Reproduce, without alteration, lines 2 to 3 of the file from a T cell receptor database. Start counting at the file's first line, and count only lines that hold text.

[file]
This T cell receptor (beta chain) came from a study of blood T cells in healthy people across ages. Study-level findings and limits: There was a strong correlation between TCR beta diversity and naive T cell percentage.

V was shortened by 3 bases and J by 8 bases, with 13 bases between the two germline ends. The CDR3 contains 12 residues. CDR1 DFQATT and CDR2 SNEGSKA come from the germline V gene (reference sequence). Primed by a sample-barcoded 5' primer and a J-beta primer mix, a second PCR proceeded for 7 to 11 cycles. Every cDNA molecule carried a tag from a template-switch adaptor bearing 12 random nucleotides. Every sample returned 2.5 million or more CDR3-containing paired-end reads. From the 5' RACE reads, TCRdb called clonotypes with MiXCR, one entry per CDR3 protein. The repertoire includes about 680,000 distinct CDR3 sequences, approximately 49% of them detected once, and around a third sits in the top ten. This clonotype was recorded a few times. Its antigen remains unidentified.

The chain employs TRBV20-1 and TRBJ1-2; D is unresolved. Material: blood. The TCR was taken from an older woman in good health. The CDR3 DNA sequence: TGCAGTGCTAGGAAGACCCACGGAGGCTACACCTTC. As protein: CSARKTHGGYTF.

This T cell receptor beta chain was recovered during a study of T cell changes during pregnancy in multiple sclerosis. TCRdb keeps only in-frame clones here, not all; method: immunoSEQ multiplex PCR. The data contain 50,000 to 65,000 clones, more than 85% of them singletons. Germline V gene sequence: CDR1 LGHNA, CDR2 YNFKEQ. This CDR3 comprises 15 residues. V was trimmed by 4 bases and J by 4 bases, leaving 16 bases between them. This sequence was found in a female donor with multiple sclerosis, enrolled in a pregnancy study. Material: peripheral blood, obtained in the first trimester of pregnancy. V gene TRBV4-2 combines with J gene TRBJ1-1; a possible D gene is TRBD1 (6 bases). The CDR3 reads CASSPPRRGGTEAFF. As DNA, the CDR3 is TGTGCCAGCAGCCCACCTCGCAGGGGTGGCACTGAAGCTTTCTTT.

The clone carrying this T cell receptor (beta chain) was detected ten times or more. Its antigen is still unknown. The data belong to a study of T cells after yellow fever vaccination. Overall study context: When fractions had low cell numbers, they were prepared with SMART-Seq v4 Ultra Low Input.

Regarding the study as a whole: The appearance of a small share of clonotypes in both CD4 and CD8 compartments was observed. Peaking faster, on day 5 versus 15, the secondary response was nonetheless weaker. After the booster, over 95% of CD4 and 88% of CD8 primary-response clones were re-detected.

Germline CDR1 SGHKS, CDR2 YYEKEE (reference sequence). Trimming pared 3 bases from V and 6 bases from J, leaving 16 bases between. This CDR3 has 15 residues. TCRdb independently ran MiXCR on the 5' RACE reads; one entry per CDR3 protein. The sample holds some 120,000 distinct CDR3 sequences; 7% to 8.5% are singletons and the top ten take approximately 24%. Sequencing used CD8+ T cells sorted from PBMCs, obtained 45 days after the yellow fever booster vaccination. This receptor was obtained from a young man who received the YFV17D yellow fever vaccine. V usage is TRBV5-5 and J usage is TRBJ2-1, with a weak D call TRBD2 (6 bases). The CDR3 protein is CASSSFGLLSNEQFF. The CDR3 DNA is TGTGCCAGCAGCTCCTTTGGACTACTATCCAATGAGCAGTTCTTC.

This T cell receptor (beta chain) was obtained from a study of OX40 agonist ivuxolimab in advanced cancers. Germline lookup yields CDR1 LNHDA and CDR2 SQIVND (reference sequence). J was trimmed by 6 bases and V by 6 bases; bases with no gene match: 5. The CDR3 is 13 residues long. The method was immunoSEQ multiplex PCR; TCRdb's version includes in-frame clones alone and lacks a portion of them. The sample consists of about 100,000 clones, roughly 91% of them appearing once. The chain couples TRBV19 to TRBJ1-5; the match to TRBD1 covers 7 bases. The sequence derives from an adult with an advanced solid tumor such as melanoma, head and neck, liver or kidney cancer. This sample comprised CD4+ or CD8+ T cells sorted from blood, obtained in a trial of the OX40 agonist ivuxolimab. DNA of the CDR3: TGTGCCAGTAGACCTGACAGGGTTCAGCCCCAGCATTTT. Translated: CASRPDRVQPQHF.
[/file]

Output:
V was shortened by 3 bases and J by 8 bases, with 13 bases between the two germline ends. The CDR3 contains 12 residues. CDR1 DFQATT and CDR2 SNEGSKA come from the germline V gene (reference sequence). Primed by a sample-barcoded 5' primer and a J-beta primer mix, a second PCR proceeded for 7 to 11 cycles. Every cDNA molecule carried a tag from a template-switch adaptor bearing 12 random nucleotides. Every sample returned 2.5 million or more CDR3-containing paired-end reads. From the 5' RACE reads, TCRdb called clonotypes with MiXCR, one entry per CDR3 protein. The repertoire includes about 680,000 distinct CDR3 sequences, approximately 49% of them detected once, and around a third sits in the top ten. This clonotype was recorded a few times. Its antigen remains unidentified.

The chain employs TRBV20-1 and TRBJ1-2; D is unresolved. Material: blood. The TCR was taken from an older woman in good health. The CDR3 DNA sequence: TGCAGTGCTAGGAAGACCCACGGAGGCTACACCTTC. As protein: CSARKTHGGYTF.